Introduction to the Kangaroo Virus Project

I’d not long been back from Cambridge, England, when my partner and I decided to spend a day with my brother in Dryandra Forest near his home in Williams. We visited Congelin dam not far off the York-Williams road. My brother had been there a week earlier and found a number of dead kangaroos through the bush. On arriving, we immediately found a corpse floating in the dam like the rotting hulk of a whale. The dam was built to service the railway that used to cut its way through the forest late last century. Gnarled and petrified corpses in grotesque foetal-like positions were to be found through the bush. My brother recounted how in recent months kangaroos, not only in this district but throughout the wheatbelt, had been struck down by a mysterious “virus” that left them blind. He’d seen them hopping into fences and ploughing into tractors, dead in their dozens along the roads. Farmers had been shooting them in the fields, rangers had been shooting them in the bush. We talked about the release of the calici rabbit virus, how it had “escaped” before “release” from Kangaroo Island off South Australia. It seemed like a sick coincidence.

A couple of weeks later, my Uncle up at York mentioned that one of their ‘roos (they kept a number of kangaroos that had been saved from the pouches of does shot by hunters) had fallen prey to the blindness. He also added that old-timers had seen this three or four times over the last fifty years.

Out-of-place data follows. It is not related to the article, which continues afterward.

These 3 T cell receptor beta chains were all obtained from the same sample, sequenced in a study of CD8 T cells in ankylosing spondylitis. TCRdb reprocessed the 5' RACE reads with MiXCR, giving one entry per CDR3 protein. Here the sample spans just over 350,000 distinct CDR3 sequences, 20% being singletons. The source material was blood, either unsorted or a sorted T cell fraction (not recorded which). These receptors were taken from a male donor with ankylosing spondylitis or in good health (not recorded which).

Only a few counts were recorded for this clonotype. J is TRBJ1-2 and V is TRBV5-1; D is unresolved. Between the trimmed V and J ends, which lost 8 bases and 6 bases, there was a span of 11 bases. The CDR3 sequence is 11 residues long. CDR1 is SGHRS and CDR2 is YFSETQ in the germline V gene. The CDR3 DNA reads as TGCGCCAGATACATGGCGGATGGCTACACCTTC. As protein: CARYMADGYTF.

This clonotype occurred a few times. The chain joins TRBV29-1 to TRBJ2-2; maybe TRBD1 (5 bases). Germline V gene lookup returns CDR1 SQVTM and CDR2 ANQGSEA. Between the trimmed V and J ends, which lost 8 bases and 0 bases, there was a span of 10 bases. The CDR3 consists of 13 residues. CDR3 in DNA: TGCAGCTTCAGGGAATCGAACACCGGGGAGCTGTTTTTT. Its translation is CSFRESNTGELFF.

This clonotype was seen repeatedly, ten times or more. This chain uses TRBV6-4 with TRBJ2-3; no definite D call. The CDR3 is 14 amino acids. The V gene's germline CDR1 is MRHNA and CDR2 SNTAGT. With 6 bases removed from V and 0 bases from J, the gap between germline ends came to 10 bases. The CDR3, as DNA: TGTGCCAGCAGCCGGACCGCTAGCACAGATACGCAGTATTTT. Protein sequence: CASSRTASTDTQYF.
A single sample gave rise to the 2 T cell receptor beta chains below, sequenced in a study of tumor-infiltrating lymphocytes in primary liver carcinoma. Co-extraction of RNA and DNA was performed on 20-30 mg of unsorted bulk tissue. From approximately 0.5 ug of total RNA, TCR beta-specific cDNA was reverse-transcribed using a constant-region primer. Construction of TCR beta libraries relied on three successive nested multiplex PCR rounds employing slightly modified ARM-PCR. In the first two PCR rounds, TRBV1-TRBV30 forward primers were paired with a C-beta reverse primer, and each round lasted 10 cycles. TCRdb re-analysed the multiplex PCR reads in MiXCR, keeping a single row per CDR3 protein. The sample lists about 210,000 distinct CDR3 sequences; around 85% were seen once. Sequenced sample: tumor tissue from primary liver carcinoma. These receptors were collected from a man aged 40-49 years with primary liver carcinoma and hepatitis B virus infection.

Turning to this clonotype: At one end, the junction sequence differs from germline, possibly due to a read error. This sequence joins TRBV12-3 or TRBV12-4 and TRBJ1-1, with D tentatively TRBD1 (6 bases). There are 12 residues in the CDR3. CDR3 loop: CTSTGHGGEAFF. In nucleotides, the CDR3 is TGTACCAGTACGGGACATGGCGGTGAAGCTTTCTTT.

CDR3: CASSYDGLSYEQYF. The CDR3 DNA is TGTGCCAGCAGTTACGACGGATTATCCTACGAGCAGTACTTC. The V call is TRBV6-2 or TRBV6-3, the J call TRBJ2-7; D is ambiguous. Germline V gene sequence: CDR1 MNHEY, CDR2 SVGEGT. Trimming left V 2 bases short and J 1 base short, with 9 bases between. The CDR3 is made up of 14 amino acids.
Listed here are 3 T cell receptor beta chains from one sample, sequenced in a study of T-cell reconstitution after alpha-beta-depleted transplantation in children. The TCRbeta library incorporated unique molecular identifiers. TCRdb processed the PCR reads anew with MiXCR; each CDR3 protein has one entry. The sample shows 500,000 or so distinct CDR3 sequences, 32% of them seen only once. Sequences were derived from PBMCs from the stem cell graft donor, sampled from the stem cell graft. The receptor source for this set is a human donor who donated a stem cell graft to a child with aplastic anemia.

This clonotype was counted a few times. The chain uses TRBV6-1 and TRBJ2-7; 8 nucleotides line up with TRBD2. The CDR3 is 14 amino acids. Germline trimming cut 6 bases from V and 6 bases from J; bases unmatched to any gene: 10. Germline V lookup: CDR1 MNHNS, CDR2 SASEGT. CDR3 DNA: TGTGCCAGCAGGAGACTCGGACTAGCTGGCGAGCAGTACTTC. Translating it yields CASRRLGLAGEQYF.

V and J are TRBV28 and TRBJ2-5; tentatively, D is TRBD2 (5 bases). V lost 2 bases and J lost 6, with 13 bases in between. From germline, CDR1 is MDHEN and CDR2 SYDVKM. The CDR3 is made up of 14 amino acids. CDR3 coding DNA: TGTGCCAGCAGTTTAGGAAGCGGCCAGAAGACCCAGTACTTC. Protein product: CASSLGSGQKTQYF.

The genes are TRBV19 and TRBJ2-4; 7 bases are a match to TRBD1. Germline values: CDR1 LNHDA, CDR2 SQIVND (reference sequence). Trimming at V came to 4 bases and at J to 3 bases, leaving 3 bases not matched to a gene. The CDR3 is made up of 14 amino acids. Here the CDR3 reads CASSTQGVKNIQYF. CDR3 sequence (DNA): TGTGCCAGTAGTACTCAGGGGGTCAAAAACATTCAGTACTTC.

Greatly disturbed, I started writing the Kangaroo Virus Poem, and later, talking with my friend Ron Sims, mentioned that there seemed to be something that needed exploring. Without scientific methods at hand, we decided to approach it through art – words, sound, and images. Science and art have much in common. As a poet, I explore the data of language for codes and truths. I develop hypotheses and search for answers. Of course, much never progresses beyond the state of exploration, but it is the search that counts. This collaboration is both artistic and moral. As artists and collectors of data, we are in many ways impassive observers, but as people witnessing something profoundly unsettling and seemingly symptomatic of a greater ill, we can’t help but have strong opinions. Everywhere we look there are the signs of human intervention. Not least, ironically, in our use of language and image. But what we hear, and what lies before our eyes, can’t be ignored. Our visitation is problematic, but we don’t want to leave the environment any more disturbed than it already is.